Danish architectural practice JJW Architects has used recycled bricks and Cradle-to-Cradle certified mortar to renovate Copenhagen’s Grøndalsvængets School. Originally built in 1929, the building had long been hidden away from the surrounding neighborhood; this comprehensive transformation, completed in 2019, has now integrated the structure into the urban fabric. The school has also been expanded to support modern principles of learning and a larger educational program. 


large brick school building

The Grøndalsvængets School renovation project targeted three main objectives: an improved connection with the neighborhood, new differentiated learning environments and sustainable building practices. To better integrate the school with its surroundings, the architects first took down the tall hedge that had visually separated the school from the city. The pair of two-story buildings that were added on the outer corners of the site are topped with gabled roofs in a nod to the pitched rooflines of the area.

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kids playing soccer in grassy field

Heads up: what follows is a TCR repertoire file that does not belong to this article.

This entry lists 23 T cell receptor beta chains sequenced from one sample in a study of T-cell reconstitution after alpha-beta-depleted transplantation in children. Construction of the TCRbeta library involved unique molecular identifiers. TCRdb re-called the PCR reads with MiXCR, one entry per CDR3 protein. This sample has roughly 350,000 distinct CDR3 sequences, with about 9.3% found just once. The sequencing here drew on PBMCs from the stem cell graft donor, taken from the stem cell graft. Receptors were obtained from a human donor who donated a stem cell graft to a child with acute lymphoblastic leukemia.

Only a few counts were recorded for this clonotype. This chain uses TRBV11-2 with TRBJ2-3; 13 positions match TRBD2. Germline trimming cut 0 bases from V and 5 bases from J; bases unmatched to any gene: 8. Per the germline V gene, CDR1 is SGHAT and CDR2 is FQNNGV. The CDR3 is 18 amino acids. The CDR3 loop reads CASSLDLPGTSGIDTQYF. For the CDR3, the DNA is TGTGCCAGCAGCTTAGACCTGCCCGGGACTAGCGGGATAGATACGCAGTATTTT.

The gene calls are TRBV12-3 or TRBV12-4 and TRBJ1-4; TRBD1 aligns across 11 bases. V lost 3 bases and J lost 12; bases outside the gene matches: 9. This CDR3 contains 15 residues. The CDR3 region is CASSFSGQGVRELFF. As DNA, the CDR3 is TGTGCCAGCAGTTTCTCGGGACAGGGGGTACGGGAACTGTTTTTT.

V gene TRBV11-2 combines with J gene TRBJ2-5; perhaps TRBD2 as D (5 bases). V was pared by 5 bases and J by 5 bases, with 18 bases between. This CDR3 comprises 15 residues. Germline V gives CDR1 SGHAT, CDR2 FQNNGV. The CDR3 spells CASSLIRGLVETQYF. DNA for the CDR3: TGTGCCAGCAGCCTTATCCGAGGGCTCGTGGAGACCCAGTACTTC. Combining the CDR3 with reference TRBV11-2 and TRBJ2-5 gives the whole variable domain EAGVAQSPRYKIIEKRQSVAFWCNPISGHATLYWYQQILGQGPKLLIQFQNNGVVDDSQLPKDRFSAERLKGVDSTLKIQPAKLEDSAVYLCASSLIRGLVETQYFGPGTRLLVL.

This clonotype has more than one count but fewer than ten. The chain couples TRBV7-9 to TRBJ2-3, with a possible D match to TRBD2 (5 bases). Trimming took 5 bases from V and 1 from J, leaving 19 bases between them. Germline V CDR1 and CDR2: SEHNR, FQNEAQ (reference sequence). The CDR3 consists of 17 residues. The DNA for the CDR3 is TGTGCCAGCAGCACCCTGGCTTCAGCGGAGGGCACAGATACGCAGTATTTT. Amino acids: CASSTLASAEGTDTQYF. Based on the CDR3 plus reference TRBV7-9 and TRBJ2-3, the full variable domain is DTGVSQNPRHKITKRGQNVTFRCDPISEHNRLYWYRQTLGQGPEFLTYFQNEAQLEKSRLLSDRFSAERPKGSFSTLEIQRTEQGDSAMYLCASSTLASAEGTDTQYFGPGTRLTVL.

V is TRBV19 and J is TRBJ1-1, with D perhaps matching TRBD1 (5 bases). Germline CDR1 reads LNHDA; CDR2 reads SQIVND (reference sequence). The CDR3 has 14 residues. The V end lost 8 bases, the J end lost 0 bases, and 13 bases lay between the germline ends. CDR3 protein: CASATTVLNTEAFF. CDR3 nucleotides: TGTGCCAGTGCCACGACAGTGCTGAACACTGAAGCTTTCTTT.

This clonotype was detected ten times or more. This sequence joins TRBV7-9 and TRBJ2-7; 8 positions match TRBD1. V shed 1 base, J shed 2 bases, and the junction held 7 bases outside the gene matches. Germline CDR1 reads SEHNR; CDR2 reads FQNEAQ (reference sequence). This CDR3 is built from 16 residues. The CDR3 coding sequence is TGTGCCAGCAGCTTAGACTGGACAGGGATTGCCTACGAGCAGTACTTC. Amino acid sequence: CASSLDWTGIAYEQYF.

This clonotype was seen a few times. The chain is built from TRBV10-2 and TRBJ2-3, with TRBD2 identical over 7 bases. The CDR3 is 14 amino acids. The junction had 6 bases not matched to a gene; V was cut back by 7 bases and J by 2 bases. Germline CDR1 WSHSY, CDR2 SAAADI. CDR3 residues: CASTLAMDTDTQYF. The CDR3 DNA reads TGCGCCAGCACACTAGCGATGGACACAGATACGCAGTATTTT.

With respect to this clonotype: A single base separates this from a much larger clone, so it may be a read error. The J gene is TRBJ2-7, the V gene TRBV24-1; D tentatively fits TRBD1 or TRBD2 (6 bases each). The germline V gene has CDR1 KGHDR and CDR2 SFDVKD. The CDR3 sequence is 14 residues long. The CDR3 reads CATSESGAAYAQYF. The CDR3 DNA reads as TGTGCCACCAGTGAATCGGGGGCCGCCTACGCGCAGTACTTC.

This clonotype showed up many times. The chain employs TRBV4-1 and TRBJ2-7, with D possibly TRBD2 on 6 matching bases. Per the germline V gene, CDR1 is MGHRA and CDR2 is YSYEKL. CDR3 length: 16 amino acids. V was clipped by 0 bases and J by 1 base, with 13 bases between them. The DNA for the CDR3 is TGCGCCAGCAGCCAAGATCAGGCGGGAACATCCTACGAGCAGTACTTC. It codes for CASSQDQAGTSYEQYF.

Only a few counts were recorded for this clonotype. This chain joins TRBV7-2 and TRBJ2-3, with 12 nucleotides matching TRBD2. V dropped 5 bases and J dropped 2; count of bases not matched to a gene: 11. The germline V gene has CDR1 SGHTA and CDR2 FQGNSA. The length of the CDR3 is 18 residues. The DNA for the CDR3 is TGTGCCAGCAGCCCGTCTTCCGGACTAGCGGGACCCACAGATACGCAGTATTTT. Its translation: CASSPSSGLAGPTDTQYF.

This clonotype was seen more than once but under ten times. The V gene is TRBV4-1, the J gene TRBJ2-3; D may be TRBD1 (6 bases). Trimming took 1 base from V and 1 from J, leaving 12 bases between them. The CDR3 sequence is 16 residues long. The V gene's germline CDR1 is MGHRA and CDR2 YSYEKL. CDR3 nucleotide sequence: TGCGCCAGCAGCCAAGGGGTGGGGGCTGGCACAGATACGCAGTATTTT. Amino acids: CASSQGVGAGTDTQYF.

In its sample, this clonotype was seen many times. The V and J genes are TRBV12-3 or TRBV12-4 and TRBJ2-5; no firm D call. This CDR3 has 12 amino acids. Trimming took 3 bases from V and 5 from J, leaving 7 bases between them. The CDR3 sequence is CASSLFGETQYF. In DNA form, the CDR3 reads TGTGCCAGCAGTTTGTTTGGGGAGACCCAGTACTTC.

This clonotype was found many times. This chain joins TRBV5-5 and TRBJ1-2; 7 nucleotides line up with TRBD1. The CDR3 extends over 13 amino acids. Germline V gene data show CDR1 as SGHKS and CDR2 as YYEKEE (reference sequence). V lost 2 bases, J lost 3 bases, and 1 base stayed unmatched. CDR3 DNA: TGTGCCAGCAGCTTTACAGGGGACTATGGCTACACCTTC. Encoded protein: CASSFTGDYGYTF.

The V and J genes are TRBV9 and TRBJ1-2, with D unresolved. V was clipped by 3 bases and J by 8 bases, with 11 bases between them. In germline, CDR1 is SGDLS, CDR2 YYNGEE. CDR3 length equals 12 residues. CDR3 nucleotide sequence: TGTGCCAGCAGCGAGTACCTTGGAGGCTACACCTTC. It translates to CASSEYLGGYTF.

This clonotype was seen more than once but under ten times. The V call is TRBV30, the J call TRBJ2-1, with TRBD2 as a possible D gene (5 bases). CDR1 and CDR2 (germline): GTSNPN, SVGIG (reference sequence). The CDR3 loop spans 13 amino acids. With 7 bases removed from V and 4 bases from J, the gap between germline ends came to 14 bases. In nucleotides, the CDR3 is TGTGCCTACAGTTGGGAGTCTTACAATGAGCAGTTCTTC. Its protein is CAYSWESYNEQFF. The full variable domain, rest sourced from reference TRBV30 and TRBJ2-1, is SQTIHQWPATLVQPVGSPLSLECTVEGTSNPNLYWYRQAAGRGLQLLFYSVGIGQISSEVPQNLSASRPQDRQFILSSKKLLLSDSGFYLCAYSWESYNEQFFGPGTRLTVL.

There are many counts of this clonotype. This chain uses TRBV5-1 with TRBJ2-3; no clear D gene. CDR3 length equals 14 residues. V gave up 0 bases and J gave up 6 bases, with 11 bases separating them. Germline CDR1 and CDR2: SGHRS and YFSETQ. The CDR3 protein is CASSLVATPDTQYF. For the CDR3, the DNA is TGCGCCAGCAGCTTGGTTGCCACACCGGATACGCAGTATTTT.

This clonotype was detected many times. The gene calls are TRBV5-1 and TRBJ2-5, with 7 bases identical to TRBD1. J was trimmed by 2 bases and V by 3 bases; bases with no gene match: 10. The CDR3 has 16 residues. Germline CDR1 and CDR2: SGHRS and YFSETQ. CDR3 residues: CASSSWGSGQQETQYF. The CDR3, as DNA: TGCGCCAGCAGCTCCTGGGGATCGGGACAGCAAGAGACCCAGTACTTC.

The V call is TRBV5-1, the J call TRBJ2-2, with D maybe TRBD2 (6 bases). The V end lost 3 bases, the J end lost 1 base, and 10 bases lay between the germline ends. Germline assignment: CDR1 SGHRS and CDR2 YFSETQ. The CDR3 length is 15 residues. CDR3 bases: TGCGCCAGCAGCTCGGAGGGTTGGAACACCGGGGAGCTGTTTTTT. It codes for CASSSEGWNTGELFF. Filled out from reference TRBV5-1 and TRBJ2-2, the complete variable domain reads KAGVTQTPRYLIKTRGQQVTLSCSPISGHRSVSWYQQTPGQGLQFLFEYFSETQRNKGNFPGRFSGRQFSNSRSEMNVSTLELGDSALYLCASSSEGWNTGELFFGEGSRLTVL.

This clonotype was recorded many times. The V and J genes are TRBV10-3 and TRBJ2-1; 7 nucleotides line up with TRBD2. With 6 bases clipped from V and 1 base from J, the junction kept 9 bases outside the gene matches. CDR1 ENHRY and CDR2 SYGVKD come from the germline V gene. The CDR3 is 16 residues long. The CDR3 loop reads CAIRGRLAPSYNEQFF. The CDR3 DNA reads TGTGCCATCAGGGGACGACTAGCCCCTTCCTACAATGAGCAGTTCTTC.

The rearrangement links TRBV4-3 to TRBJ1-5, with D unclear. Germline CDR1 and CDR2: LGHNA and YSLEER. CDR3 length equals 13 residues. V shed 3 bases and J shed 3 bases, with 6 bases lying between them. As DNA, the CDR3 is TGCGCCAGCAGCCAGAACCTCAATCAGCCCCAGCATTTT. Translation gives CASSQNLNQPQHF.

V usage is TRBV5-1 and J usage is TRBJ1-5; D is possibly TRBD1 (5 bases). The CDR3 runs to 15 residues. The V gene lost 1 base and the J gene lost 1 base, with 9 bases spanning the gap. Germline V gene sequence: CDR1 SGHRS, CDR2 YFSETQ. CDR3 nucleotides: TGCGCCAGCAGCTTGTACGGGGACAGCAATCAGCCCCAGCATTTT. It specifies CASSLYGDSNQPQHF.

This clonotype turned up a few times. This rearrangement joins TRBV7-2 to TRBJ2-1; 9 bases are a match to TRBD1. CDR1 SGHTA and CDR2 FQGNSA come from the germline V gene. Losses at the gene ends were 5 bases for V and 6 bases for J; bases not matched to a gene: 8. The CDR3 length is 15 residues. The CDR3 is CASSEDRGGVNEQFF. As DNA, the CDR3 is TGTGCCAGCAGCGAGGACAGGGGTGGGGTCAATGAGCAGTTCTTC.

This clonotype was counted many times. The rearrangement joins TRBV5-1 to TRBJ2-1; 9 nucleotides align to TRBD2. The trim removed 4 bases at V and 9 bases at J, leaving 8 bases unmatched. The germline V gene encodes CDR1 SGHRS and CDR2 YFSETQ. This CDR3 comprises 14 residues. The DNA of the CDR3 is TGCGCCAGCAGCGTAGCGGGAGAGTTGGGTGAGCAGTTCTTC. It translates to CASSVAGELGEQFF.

kids in gymnasium with pitched ceilings and skylights

The two new buildings were built for teaching, sports and music and are part of a greater plan to cultivate a campus-like environment within the school. In addition to the renovation of the main building, the Grøndalsvængets School’s expansion focuses on creating a flexible and differentiated learning environment that can support the needs of its students. The two new buildings were built with recycled bricks from a nearby hospital and assembled with Cradle-to-Cradle certified mortar to ensure that those bricks can be reused again in the future as part of a long-term circular economy strategy.

library inside a school building
kids on sidewalk near gardens beside a brick school building

“The old school building becomes new and the new school buildings carry on an old story from the beginning,” the architects explained in a project statement. “New and old meet each other in respect and create a school that is cohesive and interlinked with the surrounding neighborhood.”

+ JJW Architects

Photography by Torben Eskerod via JJW Architects